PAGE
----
January 13, 2006 Hostel
Studio: Lionsgate Rating: R for sadistic torture and violence, profanity, nudity, sex and drug use.
Three men hoping for a good time in Europe find something far more sinister.
Once you check into "Hostel," you don't check out.
In the film, two ugly Americans are wandering around Europe looking for drugs and easy sex. When Amsterdam fails to fulfill their dreams of debauchery, they join an Icelandic traveler and head for Slovakia. They've heard it contains a Hostel full of beautiful women with easy morals.
At first that appears to be true. But soon, people start disappearing without explanation.
The tourists, played by Jay Hernandez and Derek Richardson, have stumbled into a torture chamber where the wealthy pay for the privilege to mutilate innocent victims.
Fresh off of his low-budget triumph "Cabin Fever," director Eli Roth turns the gore up a notch in "Hostel." He doesn't leave much to the imagination as the sick and depraved do their worst to the helpless victims.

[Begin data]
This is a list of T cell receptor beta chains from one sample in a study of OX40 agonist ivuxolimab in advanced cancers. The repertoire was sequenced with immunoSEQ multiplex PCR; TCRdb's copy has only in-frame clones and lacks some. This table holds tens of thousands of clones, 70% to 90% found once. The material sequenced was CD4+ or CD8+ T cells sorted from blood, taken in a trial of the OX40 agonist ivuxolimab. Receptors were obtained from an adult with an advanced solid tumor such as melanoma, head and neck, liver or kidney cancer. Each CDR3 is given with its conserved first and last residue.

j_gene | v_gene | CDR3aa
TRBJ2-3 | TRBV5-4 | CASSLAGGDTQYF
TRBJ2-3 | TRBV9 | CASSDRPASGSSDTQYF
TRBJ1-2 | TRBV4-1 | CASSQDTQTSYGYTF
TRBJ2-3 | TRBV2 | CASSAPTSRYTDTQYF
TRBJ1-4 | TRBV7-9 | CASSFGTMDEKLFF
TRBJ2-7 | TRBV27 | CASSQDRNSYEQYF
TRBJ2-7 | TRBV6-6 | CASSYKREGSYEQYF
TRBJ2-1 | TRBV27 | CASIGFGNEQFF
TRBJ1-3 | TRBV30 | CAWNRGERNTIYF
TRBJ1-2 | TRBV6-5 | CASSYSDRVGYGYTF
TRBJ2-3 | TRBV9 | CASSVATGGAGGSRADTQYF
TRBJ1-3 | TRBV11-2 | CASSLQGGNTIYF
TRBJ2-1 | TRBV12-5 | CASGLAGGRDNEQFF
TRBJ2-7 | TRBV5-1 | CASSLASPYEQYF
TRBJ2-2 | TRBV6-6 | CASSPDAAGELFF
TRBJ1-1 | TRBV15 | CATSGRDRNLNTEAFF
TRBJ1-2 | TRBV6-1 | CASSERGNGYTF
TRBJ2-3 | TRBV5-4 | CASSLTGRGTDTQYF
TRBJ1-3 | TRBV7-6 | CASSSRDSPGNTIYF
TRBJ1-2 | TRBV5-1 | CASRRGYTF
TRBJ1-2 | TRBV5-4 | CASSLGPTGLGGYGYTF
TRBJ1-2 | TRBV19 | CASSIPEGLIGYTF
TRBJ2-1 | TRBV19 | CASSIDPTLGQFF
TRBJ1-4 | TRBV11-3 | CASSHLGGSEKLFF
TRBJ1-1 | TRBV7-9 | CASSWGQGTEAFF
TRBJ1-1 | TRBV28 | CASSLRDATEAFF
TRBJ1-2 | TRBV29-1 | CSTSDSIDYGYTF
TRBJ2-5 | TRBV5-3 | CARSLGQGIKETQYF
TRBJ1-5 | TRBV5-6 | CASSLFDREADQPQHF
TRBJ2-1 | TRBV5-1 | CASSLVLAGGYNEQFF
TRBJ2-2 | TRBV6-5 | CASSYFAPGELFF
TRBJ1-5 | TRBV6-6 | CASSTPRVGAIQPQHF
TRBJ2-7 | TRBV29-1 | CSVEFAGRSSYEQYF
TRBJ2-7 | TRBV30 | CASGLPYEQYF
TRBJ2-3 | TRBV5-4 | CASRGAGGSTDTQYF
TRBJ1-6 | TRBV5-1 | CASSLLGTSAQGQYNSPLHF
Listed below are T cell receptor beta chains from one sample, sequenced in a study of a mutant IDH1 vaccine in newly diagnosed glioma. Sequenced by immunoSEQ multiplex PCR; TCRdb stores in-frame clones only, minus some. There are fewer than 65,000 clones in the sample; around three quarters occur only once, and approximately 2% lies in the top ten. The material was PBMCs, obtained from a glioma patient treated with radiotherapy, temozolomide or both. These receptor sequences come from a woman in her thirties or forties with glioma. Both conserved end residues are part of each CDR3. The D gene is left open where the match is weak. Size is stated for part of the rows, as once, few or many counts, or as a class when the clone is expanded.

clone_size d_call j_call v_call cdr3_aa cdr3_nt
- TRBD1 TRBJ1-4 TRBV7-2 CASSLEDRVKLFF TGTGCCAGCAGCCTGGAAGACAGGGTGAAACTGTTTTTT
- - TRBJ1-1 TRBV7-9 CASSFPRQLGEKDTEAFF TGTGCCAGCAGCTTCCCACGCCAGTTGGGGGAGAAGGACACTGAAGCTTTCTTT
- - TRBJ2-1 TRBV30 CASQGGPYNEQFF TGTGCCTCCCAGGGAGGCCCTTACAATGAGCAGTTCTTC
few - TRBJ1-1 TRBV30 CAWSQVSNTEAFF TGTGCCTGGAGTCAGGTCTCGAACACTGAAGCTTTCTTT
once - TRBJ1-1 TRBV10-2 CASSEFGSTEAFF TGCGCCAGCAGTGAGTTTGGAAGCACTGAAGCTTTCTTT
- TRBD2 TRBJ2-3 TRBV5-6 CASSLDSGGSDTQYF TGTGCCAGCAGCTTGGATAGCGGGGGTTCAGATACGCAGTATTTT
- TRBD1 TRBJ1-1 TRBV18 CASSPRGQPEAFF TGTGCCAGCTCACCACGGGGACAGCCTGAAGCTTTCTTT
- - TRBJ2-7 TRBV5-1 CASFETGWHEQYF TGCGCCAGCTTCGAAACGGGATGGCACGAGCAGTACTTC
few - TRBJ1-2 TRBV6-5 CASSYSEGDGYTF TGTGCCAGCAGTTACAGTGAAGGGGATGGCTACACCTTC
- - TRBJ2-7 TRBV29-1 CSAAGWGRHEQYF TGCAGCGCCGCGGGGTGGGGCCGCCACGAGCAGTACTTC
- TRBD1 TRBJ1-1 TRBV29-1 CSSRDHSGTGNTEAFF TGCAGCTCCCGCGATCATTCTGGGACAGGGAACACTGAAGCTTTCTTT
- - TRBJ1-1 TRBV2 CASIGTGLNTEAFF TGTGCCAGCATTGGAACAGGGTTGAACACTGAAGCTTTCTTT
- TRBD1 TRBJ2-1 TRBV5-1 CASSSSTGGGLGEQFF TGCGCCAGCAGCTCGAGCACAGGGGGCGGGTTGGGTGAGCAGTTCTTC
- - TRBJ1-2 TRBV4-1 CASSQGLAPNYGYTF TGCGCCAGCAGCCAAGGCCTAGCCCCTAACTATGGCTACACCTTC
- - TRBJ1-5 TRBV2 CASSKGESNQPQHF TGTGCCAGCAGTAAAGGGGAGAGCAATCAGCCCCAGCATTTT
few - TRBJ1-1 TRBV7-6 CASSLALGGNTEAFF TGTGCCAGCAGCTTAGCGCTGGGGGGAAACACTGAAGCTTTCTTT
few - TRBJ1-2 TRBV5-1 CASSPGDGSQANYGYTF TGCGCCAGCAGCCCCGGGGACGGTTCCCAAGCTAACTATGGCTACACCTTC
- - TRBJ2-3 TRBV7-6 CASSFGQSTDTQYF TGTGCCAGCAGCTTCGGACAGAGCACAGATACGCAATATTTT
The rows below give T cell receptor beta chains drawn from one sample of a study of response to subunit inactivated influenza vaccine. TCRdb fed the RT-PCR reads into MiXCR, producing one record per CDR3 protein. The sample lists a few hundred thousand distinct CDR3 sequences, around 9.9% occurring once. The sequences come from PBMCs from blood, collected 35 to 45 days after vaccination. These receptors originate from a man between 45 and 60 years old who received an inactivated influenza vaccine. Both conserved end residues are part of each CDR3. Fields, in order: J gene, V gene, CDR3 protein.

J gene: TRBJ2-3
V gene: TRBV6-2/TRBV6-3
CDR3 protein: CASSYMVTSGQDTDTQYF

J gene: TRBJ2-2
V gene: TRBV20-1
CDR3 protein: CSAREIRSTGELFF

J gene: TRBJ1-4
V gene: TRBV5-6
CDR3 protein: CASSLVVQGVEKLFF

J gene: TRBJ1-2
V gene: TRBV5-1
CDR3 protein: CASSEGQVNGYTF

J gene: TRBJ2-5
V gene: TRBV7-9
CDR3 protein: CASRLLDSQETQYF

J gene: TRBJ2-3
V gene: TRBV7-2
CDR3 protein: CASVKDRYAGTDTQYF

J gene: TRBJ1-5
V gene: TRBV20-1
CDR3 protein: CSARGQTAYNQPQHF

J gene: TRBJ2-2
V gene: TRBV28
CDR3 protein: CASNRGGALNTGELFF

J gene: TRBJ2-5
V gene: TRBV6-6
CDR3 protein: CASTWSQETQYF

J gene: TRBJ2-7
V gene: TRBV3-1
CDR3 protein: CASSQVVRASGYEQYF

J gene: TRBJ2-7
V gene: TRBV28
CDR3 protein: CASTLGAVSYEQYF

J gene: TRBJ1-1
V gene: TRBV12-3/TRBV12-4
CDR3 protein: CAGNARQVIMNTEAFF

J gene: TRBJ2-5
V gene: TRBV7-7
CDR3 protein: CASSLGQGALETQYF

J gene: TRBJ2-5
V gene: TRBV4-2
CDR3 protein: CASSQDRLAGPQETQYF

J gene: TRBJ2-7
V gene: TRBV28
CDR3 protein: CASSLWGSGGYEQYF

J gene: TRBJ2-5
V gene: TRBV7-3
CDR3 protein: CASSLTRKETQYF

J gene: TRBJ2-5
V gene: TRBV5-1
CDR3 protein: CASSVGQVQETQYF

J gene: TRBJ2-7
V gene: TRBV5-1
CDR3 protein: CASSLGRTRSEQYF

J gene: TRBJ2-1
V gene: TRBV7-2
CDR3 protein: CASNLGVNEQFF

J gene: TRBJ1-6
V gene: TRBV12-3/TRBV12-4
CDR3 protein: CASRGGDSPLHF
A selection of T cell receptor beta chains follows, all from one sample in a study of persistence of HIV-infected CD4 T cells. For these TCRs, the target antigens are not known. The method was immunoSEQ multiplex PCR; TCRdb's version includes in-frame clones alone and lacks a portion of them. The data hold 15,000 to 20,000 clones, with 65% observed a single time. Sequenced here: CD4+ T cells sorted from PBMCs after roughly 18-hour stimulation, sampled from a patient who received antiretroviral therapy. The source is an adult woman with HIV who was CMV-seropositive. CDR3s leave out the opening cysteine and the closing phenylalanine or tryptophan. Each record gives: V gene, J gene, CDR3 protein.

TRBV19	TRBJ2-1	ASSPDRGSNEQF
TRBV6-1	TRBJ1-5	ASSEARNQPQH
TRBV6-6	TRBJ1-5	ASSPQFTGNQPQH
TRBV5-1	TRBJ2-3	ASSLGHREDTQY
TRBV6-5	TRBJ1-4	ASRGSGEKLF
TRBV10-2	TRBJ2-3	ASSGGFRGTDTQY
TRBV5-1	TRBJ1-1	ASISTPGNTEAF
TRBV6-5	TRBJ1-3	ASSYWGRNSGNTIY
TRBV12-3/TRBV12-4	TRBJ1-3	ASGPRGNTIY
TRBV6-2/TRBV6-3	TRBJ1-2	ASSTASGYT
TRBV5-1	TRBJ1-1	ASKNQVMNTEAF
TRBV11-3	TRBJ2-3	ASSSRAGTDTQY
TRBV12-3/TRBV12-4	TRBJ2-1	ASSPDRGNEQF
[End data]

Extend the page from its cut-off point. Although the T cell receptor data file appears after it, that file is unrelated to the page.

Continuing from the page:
However, it's tough to work up much sympathy for the unfortunate Americans. During the first hour of the movie they're portrayed as rude and obnoxious boors. When they start getting their payback from the dungeon's clients, it takes a lot to feel sorry for them.
Hernandez' Paxton does manage to somewhat redeem himself through heroic and selfless acts, but you never forget what a jerk he was through the early parts of the film.
"Hostel" is brutally graphic, and definitely not for children. But if you're a horror movie fan it packs quite a punch and should satisfy.